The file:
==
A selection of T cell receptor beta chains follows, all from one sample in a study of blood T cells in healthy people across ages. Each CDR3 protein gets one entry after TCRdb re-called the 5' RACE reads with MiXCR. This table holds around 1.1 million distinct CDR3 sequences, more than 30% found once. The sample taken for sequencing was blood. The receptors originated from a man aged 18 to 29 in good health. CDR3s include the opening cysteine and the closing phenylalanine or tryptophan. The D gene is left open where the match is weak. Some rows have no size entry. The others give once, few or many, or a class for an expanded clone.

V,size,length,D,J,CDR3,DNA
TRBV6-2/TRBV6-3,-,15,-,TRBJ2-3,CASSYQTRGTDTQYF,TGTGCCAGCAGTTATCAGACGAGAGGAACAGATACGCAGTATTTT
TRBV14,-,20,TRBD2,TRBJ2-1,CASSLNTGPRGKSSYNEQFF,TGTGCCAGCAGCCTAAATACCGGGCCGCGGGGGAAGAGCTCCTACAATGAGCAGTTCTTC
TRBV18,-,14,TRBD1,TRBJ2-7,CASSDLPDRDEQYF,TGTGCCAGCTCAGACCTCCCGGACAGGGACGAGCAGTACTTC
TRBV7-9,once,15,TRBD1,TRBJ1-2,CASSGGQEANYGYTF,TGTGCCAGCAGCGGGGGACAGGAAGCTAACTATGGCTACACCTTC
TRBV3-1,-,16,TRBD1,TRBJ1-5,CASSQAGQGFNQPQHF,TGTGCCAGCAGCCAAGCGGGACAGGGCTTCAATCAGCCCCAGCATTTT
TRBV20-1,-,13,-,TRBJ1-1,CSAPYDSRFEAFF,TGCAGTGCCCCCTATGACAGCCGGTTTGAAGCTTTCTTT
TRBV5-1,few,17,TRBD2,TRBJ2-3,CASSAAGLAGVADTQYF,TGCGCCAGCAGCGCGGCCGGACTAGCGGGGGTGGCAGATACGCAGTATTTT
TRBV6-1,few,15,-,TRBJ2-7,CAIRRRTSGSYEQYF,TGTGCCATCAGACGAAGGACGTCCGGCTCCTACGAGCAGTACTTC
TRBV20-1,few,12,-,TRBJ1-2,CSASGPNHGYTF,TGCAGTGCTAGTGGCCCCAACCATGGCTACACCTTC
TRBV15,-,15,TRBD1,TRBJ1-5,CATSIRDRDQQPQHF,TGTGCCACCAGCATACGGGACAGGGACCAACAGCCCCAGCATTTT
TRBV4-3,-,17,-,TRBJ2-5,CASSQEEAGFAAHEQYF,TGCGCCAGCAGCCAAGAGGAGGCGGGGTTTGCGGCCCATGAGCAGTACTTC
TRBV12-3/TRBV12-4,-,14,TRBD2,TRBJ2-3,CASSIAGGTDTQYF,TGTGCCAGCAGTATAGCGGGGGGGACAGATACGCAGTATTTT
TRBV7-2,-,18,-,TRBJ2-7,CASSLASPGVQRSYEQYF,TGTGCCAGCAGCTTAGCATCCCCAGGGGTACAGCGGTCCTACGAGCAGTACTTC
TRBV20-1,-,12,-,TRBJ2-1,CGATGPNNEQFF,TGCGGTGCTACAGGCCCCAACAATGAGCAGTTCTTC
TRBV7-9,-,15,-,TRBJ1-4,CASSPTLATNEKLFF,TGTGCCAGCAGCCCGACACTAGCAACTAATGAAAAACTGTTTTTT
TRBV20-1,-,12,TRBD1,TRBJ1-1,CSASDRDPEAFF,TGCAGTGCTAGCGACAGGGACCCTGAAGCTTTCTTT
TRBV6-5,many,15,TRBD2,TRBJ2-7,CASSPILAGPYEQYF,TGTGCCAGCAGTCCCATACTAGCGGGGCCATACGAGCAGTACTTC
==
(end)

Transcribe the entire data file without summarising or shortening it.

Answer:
A selection of T cell receptor beta chains follows, all from one sample in a study of blood T cells in healthy people across ages. Each CDR3 protein gets one entry after TCRdb re-called the 5' RACE reads with MiXCR. This table holds around 1.1 million distinct CDR3 sequences, more than 30% found once. The sample taken for sequencing was blood. The receptors originated from a man aged 18 to 29 in good health. CDR3s include the opening cysteine and the closing phenylalanine or tryptophan. The D gene is left open where the match is weak. Some rows have no size entry. The others give once, few or many, or a class for an expanded clone.

V,size,length,D,J,CDR3,DNA
TRBV6-2/TRBV6-3,-,15,-,TRBJ2-3,CASSYQTRGTDTQYF,TGTGCCAGCAGTTATCAGACGAGAGGAACAGATACGCAGTATTTT
TRBV14,-,20,TRBD2,TRBJ2-1,CASSLNTGPRGKSSYNEQFF,TGTGCCAGCAGCCTAAATACCGGGCCGCGGGGGAAGAGCTCCTACAATGAGCAGTTCTTC
TRBV18,-,14,TRBD1,TRBJ2-7,CASSDLPDRDEQYF,TGTGCCAGCTCAGACCTCCCGGACAGGGACGAGCAGTACTTC
TRBV7-9,once,15,TRBD1,TRBJ1-2,CASSGGQEANYGYTF,TGTGCCAGCAGCGGGGGACAGGAAGCTAACTATGGCTACACCTTC
TRBV3-1,-,16,TRBD1,TRBJ1-5,CASSQAGQGFNQPQHF,TGTGCCAGCAGCCAAGCGGGACAGGGCTTCAATCAGCCCCAGCATTTT
TRBV20-1,-,13,-,TRBJ1-1,CSAPYDSRFEAFF,TGCAGTGCCCCCTATGACAGCCGGTTTGAAGCTTTCTTT
TRBV5-1,few,17,TRBD2,TRBJ2-3,CASSAAGLAGVADTQYF,TGCGCCAGCAGCGCGGCCGGACTAGCGGGGGTGGCAGATACGCAGTATTTT
TRBV6-1,few,15,-,TRBJ2-7,CAIRRRTSGSYEQYF,TGTGCCATCAGACGAAGGACGTCCGGCTCCTACGAGCAGTACTTC
TRBV20-1,few,12,-,TRBJ1-2,CSASGPNHGYTF,TGCAGTGCTAGTGGCCCCAACCATGGCTACACCTTC
TRBV15,-,15,TRBD1,TRBJ1-5,CATSIRDRDQQPQHF,TGTGCCACCAGCATACGGGACAGGGACCAACAGCCCCAGCATTTT
TRBV4-3,-,17,-,TRBJ2-5,CASSQEEAGFAAHEQYF,TGCGCCAGCAGCCAAGAGGAGGCGGGGTTTGCGGCCCATGAGCAGTACTTC
TRBV12-3/TRBV12-4,-,14,TRBD2,TRBJ2-3,CASSIAGGTDTQYF,TGTGCCAGCAGTATAGCGGGGGGGACAGATACGCAGTATTTT
TRBV7-2,-,18,-,TRBJ2-7,CASSLASPGVQRSYEQYF,TGTGCCAGCAGCTTAGCATCCCCAGGGGTACAGCGGTCCTACGAGCAGTACTTC
TRBV20-1,-,12,-,TRBJ2-1,CGATGPNNEQFF,TGCGGTGCTACAGGCCCCAACAATGAGCAGTTCTTC
TRBV7-9,-,15,-,TRBJ1-4,CASSPTLATNEKLFF,TGTGCCAGCAGCCCGACACTAGCAACTAATGAAAAACTGTTTTTT
TRBV20-1,-,12,TRBD1,TRBJ1-1,CSASDRDPEAFF,TGCAGTGCTAGCGACAGGGACCCTGAAGCTTTCTTT
TRBV6-5,many,15,TRBD2,TRBJ2-7,CASSPILAGPYEQYF,TGTGCCAGCAGTCCCATACTAGCGGGGCCATACGAGCAGTACTTC